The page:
What are mandated medico-legal interventions and how can they affect people diagnosed as alcohol or other drug dependent? SSAC adjunct Dr Kate Seear addressed these questions recently in a presentation that formed part of a group of events on mandated medico-legal interventions in Australia. The events were part of a program of work being undertaken by Dr Seear, based in the Law School at Monash University, in collaboration with Monash Criminology’s Dr Claire Spivakovsky and Monash Psychology’s Dr Adrian Carter.
The main event was a two-day workshop supported by a workshop grant from the Academy of the Social Sciences in Australia. Held on the 1st and 2nd of September, this interdisciplinary event brought together academics, alcohol and other drug and mental health practitioners, lawyers and policymakers from around Australia to explore mandated interventions for people diagnosed with ‘addiction’, mental illness and/or cognitive impairments.
Kate presented findings from research being jointly undertaken with Claire Spivakovsky. The paper critically examined the advent of ‘problem-solving courts’ in Australia, looking at the concepts of addiction that underpinned the development of drug courts, as well as concepts of risk and dangerousness that figured in the development of specialist court systems designed for offenders with mental health concerns.
In particular, Kate’s research examined the parliamentary debates leading up to the establishment of the first Drug Court in the state of Victoria. In her presentation she argued that the debates treated drug ‘addiction’ as inherently criminogenic, with affected people (‘drug addicts’) positioned as lacking the capacity to make rational choices. Following the work of Bacchi and Beasley, Kate argued that this logic was used to justify the ‘illiberal treatment of some citizens’. As ‘addicts’ were constructed as irrational, subject to the whims of their bodies, constraints, restrictions and intrusions upon their ‘autonomy’ became both palatable and seemingly essential.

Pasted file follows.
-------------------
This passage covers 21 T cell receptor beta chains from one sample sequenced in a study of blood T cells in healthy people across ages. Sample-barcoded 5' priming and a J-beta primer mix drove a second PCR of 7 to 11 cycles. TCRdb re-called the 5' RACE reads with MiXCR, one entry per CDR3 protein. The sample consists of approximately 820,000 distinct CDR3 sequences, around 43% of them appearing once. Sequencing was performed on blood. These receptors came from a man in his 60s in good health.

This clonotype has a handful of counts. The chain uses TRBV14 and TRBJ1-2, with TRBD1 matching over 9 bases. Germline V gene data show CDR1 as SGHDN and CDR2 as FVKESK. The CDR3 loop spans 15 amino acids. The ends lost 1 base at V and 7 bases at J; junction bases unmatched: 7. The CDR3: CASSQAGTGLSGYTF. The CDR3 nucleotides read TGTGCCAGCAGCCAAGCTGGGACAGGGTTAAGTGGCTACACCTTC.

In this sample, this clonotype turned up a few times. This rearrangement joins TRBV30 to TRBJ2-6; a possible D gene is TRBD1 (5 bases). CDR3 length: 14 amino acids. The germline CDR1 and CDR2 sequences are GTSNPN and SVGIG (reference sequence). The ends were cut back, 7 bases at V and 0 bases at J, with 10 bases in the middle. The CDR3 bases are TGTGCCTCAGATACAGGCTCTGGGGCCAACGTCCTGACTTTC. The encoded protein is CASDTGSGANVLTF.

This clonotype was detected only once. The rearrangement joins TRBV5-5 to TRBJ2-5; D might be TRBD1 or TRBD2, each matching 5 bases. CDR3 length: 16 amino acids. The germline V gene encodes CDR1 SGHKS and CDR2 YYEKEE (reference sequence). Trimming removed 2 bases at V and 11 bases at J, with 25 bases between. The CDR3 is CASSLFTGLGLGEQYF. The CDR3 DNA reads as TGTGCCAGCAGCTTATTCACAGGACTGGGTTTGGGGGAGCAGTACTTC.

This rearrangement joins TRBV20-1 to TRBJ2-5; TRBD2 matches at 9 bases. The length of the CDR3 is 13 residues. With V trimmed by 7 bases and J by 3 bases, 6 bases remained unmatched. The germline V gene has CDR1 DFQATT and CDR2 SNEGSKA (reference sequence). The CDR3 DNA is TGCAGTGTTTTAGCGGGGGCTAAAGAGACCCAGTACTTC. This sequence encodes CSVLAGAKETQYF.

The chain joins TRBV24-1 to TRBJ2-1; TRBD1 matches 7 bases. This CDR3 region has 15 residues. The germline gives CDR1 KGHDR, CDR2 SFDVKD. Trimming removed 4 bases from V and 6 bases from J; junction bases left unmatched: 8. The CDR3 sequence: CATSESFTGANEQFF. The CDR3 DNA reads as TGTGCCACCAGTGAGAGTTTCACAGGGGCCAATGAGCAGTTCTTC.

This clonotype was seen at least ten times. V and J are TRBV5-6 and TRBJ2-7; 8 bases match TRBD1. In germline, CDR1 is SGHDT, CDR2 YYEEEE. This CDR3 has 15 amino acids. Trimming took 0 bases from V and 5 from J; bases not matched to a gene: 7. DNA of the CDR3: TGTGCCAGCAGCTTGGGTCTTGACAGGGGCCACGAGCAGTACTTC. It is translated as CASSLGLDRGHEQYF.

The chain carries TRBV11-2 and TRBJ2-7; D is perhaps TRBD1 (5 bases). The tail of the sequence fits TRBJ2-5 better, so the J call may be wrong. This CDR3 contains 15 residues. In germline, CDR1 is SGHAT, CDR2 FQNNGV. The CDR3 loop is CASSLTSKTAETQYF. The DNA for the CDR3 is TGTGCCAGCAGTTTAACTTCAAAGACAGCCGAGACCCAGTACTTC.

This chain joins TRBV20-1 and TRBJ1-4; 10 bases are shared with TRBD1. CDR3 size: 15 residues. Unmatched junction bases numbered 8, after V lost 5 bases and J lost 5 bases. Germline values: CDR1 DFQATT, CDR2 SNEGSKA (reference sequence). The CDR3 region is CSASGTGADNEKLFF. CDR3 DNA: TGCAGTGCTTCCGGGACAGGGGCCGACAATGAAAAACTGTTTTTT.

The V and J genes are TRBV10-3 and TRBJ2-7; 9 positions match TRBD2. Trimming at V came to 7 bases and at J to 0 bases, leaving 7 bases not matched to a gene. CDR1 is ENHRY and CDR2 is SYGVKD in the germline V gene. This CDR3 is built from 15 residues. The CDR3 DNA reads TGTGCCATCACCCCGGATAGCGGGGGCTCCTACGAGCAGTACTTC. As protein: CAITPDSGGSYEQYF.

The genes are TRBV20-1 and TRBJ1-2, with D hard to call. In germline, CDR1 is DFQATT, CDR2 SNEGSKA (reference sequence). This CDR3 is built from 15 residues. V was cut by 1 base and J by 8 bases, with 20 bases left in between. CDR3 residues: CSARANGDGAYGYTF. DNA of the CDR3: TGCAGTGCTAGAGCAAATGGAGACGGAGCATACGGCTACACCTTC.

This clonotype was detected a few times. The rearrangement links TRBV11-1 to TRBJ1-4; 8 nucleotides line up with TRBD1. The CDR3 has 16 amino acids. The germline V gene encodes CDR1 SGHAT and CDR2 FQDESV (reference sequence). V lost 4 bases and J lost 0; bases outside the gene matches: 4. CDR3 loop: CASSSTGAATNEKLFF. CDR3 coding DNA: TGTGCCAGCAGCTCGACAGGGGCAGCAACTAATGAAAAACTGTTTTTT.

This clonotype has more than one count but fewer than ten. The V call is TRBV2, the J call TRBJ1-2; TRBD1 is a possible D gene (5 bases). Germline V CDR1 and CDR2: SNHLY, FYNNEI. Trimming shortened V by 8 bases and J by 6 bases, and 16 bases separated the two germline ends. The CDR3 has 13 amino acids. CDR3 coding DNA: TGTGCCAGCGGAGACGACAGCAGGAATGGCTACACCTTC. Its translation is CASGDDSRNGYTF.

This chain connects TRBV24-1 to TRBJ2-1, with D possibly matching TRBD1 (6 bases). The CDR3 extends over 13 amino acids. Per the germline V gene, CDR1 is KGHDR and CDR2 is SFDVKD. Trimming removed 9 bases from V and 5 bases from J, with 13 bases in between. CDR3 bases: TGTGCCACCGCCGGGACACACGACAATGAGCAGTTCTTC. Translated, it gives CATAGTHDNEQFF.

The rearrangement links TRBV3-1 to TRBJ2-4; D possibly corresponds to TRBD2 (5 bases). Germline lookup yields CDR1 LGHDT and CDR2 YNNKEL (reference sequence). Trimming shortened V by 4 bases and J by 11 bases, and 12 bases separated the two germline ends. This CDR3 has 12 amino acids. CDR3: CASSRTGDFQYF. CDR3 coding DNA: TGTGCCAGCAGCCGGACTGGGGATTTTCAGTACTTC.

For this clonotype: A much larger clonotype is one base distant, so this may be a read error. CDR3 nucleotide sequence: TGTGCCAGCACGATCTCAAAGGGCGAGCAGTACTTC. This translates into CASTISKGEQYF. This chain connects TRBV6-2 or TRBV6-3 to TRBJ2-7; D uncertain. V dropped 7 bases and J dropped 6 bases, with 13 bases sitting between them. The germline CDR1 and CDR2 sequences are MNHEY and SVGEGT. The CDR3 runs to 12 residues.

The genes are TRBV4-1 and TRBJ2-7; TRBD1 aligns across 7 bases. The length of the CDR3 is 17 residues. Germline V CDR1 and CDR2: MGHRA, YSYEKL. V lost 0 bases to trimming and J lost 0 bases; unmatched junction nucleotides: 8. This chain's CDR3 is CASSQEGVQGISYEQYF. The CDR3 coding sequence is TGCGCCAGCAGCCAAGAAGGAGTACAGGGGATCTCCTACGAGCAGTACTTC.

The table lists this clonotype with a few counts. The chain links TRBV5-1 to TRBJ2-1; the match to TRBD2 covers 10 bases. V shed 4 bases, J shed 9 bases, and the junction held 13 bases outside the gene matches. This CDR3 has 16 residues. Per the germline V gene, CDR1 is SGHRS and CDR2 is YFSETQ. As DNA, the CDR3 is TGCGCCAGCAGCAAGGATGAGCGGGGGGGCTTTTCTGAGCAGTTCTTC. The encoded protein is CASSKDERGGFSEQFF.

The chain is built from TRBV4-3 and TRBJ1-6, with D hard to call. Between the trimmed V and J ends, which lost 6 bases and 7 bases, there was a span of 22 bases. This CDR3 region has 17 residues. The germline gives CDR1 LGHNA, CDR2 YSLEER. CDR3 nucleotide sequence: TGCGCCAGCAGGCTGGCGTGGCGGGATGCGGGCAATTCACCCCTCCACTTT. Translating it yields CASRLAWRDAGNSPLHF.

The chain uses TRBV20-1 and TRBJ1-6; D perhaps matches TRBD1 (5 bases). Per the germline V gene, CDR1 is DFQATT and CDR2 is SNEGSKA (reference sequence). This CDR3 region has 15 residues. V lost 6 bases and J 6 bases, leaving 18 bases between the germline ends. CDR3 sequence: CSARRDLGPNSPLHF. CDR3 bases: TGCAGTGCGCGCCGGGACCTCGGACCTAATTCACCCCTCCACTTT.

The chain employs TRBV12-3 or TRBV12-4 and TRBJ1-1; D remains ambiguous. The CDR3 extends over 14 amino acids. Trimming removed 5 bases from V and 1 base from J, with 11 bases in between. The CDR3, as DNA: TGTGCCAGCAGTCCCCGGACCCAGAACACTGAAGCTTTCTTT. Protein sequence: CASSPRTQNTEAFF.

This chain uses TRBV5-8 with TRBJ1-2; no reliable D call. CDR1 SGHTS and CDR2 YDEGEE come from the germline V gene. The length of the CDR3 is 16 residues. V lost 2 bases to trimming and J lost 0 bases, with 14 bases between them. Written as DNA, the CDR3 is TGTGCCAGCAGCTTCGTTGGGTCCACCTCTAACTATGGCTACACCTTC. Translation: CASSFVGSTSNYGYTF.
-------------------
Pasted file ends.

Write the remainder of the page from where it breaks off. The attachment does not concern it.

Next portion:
Kate’s work highlighted the important ways that ‘addiction rationalities’ are often used to justify seemingly novel mechanisms for the regulation, intervention and control of people understood to be experiencing ‘addiction’. A key point of Kate’s work is that addiction ‘logics’ are used to justify and enable long-term, intensive, medico-legal interventions into the lives of subjects that are often already marginalised and stigmatised.
Alongside Kate and Claire’s work, a diverse range of other papers were also presented. Participants explored the politics, ethics, rationales and assumptions that underpin the use of mandated treatments for certain populations (e.g. involuntary detention of people with intellectual disability, coercive treatment of people with mental illness, mandated rehabilitation of people living with ‘addiction’), with a focus on how the agency, capacity and authenticity of people subjected to such treatments is conceptualised by and shaped through such interventions.